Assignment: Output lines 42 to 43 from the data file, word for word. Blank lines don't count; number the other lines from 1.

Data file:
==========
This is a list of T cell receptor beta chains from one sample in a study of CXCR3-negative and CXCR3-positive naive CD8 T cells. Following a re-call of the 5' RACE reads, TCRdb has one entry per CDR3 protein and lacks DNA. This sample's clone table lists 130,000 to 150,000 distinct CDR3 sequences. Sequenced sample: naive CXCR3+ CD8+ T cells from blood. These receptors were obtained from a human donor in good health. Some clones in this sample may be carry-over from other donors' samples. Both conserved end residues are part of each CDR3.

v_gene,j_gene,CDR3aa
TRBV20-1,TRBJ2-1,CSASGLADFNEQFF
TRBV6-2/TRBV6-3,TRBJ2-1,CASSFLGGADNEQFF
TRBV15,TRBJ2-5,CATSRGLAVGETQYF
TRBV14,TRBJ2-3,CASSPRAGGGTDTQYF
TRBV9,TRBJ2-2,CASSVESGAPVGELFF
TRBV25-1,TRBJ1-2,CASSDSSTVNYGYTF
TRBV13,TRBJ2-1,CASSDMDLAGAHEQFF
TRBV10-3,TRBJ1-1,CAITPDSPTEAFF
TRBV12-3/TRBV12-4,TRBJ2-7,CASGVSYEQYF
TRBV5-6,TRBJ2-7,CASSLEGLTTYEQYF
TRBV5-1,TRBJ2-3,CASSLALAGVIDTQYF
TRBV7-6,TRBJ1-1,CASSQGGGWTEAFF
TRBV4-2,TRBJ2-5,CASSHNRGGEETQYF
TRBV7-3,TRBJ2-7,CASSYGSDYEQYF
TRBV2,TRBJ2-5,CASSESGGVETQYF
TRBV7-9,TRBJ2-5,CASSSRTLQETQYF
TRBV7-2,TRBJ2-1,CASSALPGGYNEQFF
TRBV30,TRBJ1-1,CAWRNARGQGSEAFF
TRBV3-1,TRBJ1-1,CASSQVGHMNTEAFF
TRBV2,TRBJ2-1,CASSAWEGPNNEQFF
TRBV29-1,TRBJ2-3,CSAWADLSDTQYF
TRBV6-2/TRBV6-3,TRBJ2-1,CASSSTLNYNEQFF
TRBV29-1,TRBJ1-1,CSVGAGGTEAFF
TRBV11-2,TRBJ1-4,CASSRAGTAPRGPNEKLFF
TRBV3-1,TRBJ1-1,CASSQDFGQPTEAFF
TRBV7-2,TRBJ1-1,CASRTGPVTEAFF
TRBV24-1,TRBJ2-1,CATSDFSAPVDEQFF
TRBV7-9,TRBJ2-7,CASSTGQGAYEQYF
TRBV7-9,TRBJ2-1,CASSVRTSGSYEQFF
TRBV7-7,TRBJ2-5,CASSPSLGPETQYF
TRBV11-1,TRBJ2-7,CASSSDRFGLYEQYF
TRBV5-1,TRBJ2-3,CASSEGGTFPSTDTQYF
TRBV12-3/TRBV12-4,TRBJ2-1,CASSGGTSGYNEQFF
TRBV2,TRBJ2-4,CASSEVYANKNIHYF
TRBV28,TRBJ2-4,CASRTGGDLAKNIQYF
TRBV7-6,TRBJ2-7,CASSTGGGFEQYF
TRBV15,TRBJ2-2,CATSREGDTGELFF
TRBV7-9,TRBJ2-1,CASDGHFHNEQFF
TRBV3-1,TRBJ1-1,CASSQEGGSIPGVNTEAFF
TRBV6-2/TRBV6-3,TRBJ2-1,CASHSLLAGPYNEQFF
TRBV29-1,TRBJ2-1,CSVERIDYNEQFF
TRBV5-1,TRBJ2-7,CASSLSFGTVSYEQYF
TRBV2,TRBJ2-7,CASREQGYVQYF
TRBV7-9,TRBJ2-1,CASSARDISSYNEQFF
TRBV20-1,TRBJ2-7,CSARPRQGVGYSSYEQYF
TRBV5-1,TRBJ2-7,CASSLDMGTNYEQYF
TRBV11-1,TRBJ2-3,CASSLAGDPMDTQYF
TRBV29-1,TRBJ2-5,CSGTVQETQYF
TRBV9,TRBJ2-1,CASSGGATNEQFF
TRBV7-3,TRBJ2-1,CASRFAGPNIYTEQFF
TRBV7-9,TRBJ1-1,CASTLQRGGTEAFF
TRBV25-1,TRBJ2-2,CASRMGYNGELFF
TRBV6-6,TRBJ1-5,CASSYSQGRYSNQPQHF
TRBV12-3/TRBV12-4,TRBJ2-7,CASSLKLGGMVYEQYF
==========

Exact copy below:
TRBV6-2/TRBV6-3,TRBJ2-1,CASHSLLAGPYNEQFF
TRBV29-1,TRBJ2-1,CSVERIDYNEQFF